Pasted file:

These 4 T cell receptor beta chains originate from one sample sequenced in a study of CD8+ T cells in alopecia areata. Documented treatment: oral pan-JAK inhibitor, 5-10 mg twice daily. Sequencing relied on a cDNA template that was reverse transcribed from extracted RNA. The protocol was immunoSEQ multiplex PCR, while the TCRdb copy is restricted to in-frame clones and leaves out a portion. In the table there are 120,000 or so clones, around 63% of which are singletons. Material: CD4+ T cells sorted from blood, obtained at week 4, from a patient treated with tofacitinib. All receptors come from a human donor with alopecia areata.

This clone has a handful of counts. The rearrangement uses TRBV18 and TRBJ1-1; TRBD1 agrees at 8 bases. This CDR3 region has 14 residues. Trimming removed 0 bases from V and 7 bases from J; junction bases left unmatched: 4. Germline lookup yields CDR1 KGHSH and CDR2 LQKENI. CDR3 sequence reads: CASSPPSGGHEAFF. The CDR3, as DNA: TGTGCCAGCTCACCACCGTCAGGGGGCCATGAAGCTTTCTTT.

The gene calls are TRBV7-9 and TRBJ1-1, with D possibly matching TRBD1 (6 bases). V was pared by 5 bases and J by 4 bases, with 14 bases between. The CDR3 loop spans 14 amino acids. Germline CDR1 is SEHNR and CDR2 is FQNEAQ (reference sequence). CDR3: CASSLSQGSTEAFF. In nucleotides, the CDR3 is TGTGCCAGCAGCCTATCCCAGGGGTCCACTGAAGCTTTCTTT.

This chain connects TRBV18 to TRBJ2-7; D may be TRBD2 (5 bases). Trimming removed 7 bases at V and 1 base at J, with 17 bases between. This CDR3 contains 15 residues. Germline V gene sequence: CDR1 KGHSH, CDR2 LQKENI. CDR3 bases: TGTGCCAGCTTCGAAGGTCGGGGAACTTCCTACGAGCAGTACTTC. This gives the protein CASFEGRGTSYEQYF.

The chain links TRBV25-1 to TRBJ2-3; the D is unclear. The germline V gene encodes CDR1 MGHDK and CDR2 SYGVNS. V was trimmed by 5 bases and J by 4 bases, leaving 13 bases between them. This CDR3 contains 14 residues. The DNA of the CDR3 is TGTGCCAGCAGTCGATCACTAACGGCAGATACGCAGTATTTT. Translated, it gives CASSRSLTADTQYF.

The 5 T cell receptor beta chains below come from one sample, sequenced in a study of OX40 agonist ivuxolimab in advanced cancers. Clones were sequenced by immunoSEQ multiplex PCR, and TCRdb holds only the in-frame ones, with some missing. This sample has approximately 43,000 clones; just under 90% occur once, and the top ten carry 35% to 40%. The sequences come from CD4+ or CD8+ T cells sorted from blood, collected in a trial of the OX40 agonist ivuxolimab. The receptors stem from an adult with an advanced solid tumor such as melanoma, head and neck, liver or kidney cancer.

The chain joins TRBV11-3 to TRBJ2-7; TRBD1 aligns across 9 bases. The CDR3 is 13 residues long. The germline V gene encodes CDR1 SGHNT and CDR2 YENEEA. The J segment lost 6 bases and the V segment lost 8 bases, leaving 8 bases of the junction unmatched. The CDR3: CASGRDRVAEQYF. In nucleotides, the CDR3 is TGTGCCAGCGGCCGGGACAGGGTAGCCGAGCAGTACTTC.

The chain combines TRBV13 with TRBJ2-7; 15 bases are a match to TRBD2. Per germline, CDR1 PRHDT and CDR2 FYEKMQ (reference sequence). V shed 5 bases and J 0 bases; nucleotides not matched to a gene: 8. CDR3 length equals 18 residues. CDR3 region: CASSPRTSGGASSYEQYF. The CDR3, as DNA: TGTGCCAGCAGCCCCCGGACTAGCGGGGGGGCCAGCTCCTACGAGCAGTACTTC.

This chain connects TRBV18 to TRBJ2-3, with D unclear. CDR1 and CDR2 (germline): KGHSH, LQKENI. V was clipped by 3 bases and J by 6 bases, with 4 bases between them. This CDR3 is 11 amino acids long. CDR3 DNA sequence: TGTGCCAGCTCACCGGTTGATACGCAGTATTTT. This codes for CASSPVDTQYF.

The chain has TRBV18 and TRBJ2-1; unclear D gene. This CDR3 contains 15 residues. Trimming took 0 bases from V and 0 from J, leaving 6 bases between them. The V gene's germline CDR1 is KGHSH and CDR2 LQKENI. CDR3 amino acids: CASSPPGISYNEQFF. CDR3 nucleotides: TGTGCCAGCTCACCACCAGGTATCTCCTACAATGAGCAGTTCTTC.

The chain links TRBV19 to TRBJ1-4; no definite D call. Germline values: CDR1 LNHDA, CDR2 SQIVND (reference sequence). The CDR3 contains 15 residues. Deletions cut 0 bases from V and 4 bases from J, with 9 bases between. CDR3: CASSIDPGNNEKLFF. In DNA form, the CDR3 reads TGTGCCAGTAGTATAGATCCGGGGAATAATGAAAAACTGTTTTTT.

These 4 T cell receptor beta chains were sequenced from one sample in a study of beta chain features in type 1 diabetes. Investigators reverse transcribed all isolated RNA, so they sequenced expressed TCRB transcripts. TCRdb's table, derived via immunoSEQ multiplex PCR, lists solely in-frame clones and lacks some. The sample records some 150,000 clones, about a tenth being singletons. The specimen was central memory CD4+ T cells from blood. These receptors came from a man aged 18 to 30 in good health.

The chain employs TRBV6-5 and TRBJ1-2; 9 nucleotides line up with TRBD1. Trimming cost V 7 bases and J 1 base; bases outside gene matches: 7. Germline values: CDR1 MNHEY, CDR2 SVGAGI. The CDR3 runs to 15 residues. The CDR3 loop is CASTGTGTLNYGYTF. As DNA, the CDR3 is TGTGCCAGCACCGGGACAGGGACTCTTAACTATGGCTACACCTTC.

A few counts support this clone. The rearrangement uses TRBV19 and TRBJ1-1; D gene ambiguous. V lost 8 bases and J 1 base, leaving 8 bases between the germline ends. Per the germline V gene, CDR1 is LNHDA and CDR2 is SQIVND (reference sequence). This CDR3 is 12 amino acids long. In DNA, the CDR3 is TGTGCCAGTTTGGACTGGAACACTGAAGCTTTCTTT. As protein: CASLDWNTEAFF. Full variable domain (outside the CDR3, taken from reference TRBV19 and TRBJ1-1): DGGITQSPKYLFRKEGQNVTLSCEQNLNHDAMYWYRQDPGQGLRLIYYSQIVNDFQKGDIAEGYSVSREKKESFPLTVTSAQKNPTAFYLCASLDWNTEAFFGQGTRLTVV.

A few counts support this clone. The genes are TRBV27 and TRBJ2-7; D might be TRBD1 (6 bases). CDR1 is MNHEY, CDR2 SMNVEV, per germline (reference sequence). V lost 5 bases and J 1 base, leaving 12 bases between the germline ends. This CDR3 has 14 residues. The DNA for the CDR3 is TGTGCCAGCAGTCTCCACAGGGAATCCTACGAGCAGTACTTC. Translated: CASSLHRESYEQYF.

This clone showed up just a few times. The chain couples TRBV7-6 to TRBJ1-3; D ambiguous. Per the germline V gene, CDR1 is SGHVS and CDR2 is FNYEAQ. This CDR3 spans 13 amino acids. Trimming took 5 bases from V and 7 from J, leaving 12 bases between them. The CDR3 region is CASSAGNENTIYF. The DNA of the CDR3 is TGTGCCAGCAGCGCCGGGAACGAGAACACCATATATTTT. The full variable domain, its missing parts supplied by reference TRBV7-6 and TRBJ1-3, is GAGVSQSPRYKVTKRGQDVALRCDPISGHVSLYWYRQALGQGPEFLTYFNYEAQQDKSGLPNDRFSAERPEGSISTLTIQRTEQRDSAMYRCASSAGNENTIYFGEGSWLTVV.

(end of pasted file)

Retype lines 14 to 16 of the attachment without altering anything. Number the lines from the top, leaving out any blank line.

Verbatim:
A few counts support this clone. The rearrangement uses TRBV19 and TRBJ1-1; D gene ambiguous. V lost 8 bases and J 1 base, leaving 8 bases between the germline ends. Per the germline V gene, CDR1 is LNHDA and CDR2 is SQIVND (reference sequence). This CDR3 is 12 amino acids long. In DNA, the CDR3 is TGTGCCAGTTTGGACTGGAACACTGAAGCTTTCTTT. As protein: CASLDWNTEAFF. Full variable domain (outside the CDR3, taken from reference TRBV19 and TRBJ1-1): DGGITQSPKYLFRKEGQNVTLSCEQNLNHDAMYWYRQDPGQGLRLIYYSQIVNDFQKGDIAEGYSVSREKKESFPLTVTSAQKNPTAFYLCASLDWNTEAFFGQGTRLTVV.

A few counts support this clone. The genes are TRBV27 and TRBJ2-7; D might be TRBD1 (6 bases). CDR1 is MNHEY, CDR2 SMNVEV, per germline (reference sequence). V lost 5 bases and J 1 base, leaving 12 bases between the germline ends. This CDR3 has 14 residues. The DNA for the CDR3 is TGTGCCAGCAGTCTCCACAGGGAATCCTACGAGCAGTACTTC. Translated: CASSLHRESYEQYF.

This clone showed up just a few times. The chain couples TRBV7-6 to TRBJ1-3; D ambiguous. Per the germline V gene, CDR1 is SGHVS and CDR2 is FNYEAQ. This CDR3 spans 13 amino acids. Trimming took 5 bases from V and 7 from J, leaving 12 bases between them. The CDR3 region is CASSAGNENTIYF. The DNA of the CDR3 is TGTGCCAGCAGCGCCGGGAACGAGAACACCATATATTTT. The full variable domain, its missing parts supplied by reference TRBV7-6 and TRBJ1-3, is GAGVSQSPRYKVTKRGQDVALRCDPISGHVSLYWYRQALGQGPEFLTYFNYEAQQDKSGLPNDRFSAERPEGSISTLTIQRTEQRDSAMYRCASSAGNENTIYFGEGSWLTVV.